‘The film also manages a good few popcorn-jolts, as well as being genuinely frightening in places, no more so than when the killer walks slowly in pursuit, smashing each light bulb, plunging more of the mine into total blackness … Overall one of the best slasher movies from the early 1980s.’ J.A. Kerswell, Teenage Wasteland: The Slasher Movie Uncut
“The direction by George Mihalka is confident and first-rate. He mines (excuse the pun) the best from a solid, believable cast and the somewhat dreary yet charming smalltown location. A creepy score by the always reliable Paul Zaza, along with his effective folksy end tune The Ballad of Harry Warden, adds immeasurably to the mood of fear and desperation.” The Terror Trap
“My Bloody Valentine stood out amongst the early ‘80s slasher glut for its memorable title, the inherent fright factor of its villain, the original use of coal mines and underground tunnels for suspense sequences, and the genuinely grotesque sight of freshly torn-out human hearts delivered to unsuspecting recipients in candy boxes.” Mike “McBeardo” McFadden, Heavy Metal Movies
“Unquestionably better than its cynical and nonsensical remake, My Bloody Valentine is one of the top slasher films of its day (and, indeed, ever) and anybody intending to gather a decent cross-section of titles that illustrate how much fun the slasher flick is, should not discount it.” Vegan Voorhees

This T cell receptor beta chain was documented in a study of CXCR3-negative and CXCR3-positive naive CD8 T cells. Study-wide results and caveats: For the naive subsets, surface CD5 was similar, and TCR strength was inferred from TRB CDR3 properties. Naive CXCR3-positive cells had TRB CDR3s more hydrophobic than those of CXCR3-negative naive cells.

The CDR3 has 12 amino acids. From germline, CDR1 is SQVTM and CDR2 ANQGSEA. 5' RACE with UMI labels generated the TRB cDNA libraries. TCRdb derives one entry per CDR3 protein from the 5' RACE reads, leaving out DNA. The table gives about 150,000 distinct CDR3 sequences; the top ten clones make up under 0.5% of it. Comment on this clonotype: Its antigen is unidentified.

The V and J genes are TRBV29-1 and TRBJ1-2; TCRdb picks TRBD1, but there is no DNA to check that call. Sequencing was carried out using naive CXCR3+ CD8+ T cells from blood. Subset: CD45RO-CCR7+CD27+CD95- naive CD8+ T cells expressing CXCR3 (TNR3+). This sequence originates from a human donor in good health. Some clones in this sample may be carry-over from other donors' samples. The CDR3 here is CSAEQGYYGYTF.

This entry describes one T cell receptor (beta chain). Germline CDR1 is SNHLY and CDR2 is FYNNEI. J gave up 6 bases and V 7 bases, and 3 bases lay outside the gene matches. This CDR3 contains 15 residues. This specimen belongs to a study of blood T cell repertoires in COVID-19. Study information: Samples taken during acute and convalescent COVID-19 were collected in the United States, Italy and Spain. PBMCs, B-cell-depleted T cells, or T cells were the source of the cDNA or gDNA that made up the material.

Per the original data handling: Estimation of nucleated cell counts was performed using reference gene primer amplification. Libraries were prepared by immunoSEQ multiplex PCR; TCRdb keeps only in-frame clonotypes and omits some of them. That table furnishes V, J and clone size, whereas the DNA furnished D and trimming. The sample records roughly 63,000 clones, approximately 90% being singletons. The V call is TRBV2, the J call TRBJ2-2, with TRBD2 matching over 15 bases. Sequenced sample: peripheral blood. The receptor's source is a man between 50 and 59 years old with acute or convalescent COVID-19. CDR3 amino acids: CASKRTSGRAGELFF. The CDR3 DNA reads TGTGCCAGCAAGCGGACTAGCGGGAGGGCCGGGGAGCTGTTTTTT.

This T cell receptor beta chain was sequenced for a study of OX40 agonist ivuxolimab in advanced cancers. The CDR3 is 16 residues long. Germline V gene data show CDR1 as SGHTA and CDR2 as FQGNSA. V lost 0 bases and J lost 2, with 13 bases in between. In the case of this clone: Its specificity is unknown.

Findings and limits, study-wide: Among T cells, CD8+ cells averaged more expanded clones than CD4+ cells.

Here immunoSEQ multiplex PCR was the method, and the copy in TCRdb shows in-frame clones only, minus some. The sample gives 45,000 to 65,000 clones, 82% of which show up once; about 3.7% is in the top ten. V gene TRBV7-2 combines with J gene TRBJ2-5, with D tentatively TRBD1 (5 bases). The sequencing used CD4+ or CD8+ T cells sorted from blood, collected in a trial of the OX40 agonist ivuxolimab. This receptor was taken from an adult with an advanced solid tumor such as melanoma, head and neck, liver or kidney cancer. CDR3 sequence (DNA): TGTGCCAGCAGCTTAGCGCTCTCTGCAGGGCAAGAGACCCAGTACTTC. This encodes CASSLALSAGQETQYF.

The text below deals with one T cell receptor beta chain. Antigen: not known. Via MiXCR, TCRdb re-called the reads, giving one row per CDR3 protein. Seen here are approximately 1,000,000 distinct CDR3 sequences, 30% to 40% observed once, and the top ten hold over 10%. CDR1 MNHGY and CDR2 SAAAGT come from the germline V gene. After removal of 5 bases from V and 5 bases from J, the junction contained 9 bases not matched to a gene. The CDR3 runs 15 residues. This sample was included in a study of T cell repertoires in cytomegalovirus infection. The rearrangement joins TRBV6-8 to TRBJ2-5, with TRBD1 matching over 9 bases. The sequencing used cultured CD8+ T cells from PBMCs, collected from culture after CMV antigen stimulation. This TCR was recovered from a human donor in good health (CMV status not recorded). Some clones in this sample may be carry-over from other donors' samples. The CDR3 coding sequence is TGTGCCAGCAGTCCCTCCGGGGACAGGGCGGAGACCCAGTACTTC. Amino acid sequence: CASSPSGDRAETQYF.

“Despite the fact that script is pretty by-the-book, there’s no real suspense and a pretty weak final fight (which I think is the fault of the sluggish choreography) this is still a watchable time with a flashback/backstory sequence that’s decent, some alright kills (though most are edited down to get the “R” rating, apparently there is an “uncut” version out there) and steady direction.” The Video Graveyard
The film is infamous for having had nine minutes cut by the MPAA due to the sheer amount of violence and gore. Though co-producer Dunning confirmed that the excised footage still existed, attempts to release it proved difficult as Paramount Pictures refused to offer an uncut version. Lionsgate subsequently secured DVD rights to the film and released the uncut version on January 13, 2009 (Lionsgate released the remake into theatres soon after).
Cast and characters:
- Paul Kelman as Jesse “T.J.” Hanniger
- Lori Hallier as Sarah
- Neil Affleck as Axel Palmer
- Cynthia Dale as Patty
- Don Francks as Chief Jake Newby
- Keith Knight as Hollis
- Alf Humphreys as Howard Landers
- Patricia Hamilton as Mabel Osborne
- Gina Dick as Gretchen
- Terry Waterland as Harriet
- Thomas Kovacs as Mike Stavinski
- Larry Reynolds as Mayor Hanniger
- Jim Murchison as Tommy
- Helene Udy as Sylvia
- Rob Stein as John
- Carl Marotte as Dave
- Jack Van Evera as Happy
- Peter Cowper as Harry Warden/The Miner
Sydney Mines, Nova Scotia, Canada
The original title was The Secret.